The root of the problem
The greatest contributor to our fiscal position is not our demographics, our healthcare system, or our desire for more than 157 working main battle tanks. It’s the unwillingness of our politicians to make hard decisions.
Britain’s debt mountain might be growing at an alarming rate, but Westminster is curiously calm. Given fiscal room by inflation eroding the value of tax thresholds, Jeremy Hunt, the Chancellor, chose to use this to fund a round of pre-election tax cuts.
That much of this room was generated by a heroic set of assumptions about restraining spending after the next election didn’t do much for the impression that we have a Government more interested in making noises about fiscal prudence than actually displaying it.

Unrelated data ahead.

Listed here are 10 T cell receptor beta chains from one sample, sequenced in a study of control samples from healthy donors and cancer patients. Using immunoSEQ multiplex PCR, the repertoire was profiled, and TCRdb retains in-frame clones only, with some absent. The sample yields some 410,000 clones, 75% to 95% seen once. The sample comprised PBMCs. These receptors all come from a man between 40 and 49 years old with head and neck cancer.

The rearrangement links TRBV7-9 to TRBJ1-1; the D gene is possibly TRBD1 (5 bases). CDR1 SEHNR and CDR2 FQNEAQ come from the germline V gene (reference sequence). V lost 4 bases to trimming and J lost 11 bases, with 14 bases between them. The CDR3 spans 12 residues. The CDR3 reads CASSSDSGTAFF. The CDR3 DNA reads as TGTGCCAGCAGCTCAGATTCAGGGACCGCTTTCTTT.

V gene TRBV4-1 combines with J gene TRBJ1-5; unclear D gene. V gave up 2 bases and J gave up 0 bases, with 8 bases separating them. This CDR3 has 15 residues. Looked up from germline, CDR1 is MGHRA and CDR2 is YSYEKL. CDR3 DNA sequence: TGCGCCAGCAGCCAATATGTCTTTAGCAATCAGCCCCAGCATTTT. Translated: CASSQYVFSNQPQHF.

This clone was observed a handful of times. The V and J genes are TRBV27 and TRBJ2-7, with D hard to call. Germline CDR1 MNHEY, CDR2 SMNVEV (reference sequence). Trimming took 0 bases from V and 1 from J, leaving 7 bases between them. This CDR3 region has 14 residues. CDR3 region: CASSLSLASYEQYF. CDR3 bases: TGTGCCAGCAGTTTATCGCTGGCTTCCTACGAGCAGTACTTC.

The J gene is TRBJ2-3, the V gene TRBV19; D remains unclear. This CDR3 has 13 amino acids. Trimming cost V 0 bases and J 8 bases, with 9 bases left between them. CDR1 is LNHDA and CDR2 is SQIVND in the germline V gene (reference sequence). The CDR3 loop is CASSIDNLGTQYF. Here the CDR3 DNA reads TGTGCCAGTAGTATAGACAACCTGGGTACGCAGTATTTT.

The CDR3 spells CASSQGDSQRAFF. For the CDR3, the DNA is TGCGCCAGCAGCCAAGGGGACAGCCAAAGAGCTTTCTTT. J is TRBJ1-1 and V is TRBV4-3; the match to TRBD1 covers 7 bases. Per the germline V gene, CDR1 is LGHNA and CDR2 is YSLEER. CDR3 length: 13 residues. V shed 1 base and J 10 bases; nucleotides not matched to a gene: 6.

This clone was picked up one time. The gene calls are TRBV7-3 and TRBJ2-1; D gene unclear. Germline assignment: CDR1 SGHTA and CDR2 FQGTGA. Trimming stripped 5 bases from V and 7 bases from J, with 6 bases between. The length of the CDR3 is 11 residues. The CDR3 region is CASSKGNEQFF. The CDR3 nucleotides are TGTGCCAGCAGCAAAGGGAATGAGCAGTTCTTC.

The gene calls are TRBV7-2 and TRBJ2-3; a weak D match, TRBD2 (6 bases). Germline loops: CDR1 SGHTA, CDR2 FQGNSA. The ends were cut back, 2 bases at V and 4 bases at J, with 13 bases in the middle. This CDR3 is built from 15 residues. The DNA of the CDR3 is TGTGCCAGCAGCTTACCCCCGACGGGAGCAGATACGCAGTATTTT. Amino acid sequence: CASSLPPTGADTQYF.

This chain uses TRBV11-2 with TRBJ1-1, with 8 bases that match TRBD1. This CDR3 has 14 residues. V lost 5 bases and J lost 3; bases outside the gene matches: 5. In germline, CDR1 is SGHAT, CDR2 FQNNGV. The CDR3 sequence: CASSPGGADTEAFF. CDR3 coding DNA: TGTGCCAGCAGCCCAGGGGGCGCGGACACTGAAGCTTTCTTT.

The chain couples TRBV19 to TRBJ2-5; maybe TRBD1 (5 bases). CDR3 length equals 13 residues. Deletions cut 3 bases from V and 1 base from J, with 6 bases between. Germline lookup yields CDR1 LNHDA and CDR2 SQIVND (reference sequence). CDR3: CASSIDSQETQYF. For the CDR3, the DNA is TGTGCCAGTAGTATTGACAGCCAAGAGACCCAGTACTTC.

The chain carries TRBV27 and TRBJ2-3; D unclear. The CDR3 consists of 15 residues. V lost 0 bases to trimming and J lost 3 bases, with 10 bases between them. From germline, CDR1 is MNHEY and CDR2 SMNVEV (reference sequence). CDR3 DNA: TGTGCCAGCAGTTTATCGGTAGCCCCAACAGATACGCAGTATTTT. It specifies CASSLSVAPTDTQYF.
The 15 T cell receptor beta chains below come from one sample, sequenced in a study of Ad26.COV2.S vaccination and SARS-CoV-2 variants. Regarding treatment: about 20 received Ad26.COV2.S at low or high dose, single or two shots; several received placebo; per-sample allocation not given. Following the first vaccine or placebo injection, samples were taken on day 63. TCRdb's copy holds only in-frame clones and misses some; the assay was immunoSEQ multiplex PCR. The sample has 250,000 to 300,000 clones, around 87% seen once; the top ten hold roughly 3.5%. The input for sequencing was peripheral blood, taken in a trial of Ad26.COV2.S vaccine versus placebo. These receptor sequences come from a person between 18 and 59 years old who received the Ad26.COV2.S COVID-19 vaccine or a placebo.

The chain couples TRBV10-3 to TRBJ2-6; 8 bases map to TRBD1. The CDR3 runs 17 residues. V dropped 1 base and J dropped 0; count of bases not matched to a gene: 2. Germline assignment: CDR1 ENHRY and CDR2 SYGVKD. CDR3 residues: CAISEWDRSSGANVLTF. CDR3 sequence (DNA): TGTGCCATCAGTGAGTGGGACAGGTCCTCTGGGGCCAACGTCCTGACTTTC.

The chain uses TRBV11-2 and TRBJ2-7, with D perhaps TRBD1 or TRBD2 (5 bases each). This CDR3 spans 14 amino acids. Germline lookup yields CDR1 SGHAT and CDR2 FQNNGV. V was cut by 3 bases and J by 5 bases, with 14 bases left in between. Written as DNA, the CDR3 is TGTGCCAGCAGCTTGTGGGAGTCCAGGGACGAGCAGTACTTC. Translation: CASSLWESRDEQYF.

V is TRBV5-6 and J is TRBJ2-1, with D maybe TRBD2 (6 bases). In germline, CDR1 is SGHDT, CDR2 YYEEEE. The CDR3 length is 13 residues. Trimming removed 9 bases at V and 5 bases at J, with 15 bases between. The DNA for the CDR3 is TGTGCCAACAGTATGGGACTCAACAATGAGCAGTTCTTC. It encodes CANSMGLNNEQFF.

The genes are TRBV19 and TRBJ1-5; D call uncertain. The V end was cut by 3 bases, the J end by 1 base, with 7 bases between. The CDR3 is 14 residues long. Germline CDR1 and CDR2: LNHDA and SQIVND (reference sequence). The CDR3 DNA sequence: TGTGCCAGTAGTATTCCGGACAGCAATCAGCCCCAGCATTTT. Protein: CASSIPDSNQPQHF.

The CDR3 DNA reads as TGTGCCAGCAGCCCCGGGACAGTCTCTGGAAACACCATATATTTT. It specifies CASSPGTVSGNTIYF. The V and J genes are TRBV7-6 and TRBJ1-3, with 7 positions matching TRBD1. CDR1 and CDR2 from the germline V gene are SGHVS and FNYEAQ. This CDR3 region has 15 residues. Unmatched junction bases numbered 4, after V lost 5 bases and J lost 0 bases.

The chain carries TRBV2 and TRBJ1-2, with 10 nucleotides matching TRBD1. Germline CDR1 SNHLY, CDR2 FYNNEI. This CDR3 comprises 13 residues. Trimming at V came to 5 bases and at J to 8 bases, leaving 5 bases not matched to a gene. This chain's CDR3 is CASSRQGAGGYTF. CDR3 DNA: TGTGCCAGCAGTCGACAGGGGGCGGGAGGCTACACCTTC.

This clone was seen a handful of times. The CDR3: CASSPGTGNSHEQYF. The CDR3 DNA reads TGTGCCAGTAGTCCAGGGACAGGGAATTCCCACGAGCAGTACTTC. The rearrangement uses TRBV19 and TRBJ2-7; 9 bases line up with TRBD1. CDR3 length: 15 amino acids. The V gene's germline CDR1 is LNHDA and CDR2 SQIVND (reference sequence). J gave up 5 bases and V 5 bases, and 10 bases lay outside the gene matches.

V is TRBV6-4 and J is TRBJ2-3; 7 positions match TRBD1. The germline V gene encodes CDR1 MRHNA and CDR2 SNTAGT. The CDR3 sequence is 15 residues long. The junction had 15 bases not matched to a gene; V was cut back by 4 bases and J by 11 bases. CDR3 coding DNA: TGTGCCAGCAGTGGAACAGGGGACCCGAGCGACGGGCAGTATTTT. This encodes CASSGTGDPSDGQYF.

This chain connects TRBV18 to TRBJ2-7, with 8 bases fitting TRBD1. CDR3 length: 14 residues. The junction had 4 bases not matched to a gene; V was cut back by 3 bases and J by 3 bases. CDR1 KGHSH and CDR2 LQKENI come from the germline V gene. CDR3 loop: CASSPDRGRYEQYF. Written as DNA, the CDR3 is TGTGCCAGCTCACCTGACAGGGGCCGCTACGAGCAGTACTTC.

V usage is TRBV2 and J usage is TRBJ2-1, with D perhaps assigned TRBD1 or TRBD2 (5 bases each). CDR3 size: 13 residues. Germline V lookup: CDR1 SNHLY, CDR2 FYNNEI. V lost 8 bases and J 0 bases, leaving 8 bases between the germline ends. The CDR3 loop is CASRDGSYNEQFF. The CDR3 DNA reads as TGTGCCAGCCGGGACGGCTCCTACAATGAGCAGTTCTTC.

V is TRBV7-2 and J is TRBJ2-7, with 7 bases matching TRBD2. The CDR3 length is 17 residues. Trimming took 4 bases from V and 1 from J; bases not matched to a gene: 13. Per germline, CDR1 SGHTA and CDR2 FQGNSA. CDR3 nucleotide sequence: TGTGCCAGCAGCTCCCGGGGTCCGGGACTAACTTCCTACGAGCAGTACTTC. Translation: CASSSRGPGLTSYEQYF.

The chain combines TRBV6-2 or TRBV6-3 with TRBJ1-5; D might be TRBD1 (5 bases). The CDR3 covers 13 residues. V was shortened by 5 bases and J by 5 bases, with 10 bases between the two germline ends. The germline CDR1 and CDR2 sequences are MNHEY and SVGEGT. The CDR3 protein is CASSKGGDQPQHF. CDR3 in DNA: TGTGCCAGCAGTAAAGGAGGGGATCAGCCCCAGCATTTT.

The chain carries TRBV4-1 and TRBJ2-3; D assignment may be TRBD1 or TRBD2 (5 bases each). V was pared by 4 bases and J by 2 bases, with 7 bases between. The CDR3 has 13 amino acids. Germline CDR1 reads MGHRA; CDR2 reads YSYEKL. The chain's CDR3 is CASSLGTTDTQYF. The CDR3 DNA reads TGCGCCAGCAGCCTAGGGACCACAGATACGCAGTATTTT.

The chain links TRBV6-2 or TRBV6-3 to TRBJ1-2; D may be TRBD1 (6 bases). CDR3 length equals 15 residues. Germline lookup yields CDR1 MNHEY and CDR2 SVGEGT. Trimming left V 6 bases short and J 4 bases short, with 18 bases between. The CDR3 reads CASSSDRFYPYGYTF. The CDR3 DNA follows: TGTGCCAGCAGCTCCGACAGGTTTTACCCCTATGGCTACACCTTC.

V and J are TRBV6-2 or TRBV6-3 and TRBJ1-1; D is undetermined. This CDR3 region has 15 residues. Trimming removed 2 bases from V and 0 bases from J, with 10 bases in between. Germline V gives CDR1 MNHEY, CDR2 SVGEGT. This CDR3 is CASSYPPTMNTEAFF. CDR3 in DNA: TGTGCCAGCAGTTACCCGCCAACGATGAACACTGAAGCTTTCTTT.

Then again, Mr Hunt is hardly unique in this behaviour. We may have only had one explicitly cakeist prime minister, but we’ve had a long line of “jam today” chancellors.
The Cameron-Osborne years, where the debt and deficit dominated the national conversation, were outliers. Even then, the rhetoric and the reality didn’t always line up perfectly.
While Lord Cameron spent the lead up to the 2010 election swinging hard at Labour’s profligacy, all he managed to achieve was slowing the growth in spending. Having said that Gordon Brown’s plan to double the national debt to £1.4 trillion was a “disgrace” that ran the risk of repeating Healey’s 1976 debacle, he presided over a government that hit that milestone anyway.
This wasn’t because his government didn’t want to make cuts, but because they are difficult to make in politically appealing ways. As Lord Cameron wrote in his memoir, in hindsight they “could have done more, even more quickly … Given all the hype and hostility, and yes, sometimes hatred, we might as well have ripped the plaster off … we were cutting just £1 in every £100 spent, but you’d think we had reinstated the workhouse.”